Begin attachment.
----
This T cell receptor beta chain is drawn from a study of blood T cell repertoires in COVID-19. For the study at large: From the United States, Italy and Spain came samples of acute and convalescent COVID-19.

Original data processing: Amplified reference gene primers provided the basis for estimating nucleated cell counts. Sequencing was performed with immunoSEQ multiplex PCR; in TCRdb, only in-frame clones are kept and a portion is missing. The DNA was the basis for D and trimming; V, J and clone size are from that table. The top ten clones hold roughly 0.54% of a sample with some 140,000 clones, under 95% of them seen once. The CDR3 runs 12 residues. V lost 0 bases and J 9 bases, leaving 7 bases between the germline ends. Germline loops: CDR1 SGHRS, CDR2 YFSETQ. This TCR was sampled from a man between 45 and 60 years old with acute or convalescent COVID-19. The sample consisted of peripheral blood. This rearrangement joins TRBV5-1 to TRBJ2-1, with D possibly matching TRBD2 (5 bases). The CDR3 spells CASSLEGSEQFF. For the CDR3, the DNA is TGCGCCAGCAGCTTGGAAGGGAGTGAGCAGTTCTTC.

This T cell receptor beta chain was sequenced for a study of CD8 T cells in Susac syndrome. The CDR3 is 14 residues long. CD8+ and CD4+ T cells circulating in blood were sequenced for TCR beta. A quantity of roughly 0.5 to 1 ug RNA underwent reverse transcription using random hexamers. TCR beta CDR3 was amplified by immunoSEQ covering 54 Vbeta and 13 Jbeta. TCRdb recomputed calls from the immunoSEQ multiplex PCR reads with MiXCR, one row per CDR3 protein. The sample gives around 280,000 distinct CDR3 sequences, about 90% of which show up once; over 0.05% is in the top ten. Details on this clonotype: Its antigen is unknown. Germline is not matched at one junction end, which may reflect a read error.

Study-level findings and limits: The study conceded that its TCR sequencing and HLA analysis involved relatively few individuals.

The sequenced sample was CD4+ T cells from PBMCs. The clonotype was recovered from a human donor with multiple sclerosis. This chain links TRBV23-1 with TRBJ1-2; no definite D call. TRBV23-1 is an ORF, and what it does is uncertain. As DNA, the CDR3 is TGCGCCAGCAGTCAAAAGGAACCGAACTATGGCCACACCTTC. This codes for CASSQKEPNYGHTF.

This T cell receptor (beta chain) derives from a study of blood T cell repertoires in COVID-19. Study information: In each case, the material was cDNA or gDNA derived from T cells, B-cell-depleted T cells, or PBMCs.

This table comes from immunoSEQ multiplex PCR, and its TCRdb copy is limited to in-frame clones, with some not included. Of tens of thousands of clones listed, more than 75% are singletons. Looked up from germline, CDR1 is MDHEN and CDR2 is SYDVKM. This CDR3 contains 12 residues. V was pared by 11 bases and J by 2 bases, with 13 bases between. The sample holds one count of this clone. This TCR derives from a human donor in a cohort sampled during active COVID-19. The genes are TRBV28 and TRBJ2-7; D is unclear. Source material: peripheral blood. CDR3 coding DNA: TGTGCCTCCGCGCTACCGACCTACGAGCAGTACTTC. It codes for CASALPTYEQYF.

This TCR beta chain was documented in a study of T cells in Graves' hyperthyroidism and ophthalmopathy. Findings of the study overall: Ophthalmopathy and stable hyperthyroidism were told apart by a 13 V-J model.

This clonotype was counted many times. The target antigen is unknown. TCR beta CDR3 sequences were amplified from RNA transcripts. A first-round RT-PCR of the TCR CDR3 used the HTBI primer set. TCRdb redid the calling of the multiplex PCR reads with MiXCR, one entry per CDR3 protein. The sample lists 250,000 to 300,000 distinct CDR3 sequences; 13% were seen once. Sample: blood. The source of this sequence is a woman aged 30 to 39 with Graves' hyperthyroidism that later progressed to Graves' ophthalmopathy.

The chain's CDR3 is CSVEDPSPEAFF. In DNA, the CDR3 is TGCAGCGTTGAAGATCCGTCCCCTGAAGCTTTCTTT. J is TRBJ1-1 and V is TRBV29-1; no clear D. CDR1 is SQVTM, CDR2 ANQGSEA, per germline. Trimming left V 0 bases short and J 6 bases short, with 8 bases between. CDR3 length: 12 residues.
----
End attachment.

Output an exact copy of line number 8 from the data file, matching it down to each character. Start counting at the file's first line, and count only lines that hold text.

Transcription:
This TCR beta chain was documented in a study of T cells in Graves' hyperthyroidism and ophthalmopathy. Findings of the study overall: Ophthalmopathy and stable hyperthyroidism were told apart by a 13 V-J model.